Those of you who have followed this column over the past year and a half are now ready to roll the dice. All preparations are complete, and it's time to start playing. Before you can expect your diplomas, though, there's the small matter of the final exam. You won't know for certain whether you have what it takes to DM unless and until you make your way through the first game session. I'm saving the pointers on how to run a session for next month. Before we consider them, it's worth taking some time to survey the various tools that are necessary to play the AD&D game. Having an ideal collection of books, dice and supplies on hand is one of the most effective steps you can take to ensure a smooth game session.
The notes that follow are my personal opinions. Of course, everything that appears in "Dungeoncraft" is my opinion, but in this case it's worth noting. The true masters of Dungeoncraft are more likely to disagree on this subject than any other. Every DM plays differently, and what is an absolutely essential tool to some is an unseemly distraction to others. So as usual, treat my ramblings as food for thought; use the advice you like and ignore the advice you don't like. If you've never DMed before and don't have an opinion of your own, try it my way, discover what works and doesn't work for you, and then write me a letter later to tell me why I was wrong.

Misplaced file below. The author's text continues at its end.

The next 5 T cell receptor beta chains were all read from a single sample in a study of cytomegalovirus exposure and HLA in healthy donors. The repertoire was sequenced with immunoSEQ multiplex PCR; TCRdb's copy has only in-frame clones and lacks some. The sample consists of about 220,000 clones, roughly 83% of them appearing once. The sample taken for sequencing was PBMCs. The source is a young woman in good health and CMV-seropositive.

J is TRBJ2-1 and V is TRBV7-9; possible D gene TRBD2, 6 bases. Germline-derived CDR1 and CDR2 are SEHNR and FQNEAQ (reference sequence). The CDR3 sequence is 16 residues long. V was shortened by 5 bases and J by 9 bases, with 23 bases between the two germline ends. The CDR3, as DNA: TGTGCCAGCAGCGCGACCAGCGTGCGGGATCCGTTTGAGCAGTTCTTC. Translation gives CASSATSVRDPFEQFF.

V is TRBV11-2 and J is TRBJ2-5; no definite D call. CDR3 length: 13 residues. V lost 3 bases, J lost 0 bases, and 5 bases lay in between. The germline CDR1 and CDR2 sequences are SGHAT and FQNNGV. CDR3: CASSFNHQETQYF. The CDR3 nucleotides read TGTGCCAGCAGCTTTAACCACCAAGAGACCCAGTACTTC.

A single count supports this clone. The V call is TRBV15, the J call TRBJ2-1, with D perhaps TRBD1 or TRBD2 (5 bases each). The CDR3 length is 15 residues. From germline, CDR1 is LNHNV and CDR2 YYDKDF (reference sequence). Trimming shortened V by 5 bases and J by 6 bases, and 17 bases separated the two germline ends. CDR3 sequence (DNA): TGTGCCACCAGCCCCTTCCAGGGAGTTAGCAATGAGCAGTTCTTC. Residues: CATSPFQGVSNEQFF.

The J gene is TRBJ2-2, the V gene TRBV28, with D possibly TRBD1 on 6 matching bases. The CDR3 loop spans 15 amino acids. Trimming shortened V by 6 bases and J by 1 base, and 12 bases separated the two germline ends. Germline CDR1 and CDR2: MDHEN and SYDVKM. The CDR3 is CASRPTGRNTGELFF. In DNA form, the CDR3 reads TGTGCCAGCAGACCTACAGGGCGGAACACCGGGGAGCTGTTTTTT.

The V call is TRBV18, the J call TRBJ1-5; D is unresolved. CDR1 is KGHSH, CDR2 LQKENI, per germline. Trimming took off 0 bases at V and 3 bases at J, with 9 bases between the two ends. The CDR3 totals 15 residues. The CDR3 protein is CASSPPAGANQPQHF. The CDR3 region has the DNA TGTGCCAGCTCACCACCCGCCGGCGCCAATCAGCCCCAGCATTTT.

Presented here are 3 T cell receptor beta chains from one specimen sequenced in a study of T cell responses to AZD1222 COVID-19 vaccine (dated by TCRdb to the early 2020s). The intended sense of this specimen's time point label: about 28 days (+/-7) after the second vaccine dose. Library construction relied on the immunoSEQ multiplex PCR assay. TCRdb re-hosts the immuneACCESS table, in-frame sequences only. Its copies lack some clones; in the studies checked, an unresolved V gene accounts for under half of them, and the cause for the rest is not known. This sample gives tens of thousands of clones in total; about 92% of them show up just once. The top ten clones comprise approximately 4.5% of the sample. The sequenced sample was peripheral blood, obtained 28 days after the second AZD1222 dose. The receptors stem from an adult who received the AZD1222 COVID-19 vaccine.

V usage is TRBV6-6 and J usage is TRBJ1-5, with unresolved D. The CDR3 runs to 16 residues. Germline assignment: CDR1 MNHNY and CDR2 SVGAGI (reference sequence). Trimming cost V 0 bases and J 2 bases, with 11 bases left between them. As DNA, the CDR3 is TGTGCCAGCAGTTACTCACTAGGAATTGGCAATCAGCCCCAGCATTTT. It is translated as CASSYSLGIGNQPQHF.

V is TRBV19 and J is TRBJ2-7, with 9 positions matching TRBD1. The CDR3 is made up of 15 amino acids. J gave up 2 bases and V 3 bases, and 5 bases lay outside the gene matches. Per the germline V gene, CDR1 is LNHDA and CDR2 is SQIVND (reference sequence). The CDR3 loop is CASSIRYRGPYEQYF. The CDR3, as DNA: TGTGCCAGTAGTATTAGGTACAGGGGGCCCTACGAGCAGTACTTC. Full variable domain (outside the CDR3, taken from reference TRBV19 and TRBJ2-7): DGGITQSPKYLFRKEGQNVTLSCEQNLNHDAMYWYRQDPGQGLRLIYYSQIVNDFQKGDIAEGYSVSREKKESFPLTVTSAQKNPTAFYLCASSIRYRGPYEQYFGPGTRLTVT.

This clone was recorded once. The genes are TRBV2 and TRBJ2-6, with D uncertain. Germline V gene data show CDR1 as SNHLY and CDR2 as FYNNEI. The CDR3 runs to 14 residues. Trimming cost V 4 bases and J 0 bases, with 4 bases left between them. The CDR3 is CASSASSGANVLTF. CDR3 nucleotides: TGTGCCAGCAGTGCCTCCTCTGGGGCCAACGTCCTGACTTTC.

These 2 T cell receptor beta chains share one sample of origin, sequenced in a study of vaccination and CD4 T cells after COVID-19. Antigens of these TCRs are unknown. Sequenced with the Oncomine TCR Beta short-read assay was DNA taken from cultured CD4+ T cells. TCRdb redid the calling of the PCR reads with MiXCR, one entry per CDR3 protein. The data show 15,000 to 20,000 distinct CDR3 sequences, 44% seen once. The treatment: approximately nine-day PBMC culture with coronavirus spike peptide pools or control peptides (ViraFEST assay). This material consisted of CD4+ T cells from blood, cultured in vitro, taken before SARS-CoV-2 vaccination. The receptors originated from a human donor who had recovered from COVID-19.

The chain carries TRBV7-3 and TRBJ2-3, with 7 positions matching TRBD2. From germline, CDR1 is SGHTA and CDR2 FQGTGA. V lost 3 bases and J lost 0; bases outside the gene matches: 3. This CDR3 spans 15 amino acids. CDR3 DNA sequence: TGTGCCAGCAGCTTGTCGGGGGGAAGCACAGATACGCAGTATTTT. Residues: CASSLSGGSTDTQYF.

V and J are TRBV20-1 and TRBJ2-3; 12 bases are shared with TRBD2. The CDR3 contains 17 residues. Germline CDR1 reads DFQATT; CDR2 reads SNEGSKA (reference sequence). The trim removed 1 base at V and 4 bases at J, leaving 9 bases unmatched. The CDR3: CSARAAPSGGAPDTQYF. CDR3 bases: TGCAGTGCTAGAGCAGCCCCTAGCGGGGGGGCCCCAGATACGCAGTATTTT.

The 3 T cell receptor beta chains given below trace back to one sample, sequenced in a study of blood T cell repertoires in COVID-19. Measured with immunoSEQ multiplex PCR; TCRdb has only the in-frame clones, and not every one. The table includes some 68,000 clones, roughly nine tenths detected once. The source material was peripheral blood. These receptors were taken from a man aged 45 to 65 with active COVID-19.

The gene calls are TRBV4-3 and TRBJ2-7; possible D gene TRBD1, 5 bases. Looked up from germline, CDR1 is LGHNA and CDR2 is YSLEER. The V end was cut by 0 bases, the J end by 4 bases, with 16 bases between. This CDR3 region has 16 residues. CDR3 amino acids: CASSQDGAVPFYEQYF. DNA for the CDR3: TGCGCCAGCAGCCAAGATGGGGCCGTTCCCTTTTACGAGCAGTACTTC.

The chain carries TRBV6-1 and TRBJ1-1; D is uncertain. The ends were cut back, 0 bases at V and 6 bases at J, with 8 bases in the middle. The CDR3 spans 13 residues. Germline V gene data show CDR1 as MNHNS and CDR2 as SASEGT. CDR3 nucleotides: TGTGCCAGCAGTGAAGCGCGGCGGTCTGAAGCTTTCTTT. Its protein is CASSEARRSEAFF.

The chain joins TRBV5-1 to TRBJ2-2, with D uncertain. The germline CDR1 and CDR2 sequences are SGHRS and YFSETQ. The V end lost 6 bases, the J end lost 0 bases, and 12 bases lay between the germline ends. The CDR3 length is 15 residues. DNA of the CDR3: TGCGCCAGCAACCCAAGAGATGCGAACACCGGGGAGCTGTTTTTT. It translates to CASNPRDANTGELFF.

There's one other point worth mentioning before I get started. If you plan to do some serious Dungeon Mastering, a trip to your local office superstore is in order. These outlets (such as Office Max, Office Depot, or Staples) carry an indescribable array of papers, organizers, and gadgets that you're likely to find useful. My own tactic is to browse my local superstore from end to end and allow inspiration to strike. Over the years, I've unearthed an incredible collection of special graph papers, whiteboards, cork boards, and drawing templates that I've found invaluable.
With that out of the way, here are my thoughts on the specific tools you might have on hand before sitting down to a game of AD&D.
1. DM's Screen
A DM's screen of some sort is an absolute necessity. Although I recommend the official "store bought" screen, it's easy enough to improvise your own if you'd rather spend your gaming dollars elsewhere. The main purpose of the DM's Screen, of course, is to give you some place to set your various notes and maps without exposing them to the players. Trying to run a session without a DM's Screen is likely to force you into some uncomfortable contortions and slow play -- you won't be able to keep your materials spread out for easy access, and you'll find yourself constantly shuffling through papers. In fact, if you have the space on your gaming table, I recommend setting up two adjoining screens for even more secret space. This configuration lets you simultaneously lay out all your materials and keep a rulebook open to an important page, while still leaving plenty of dice-rolling space.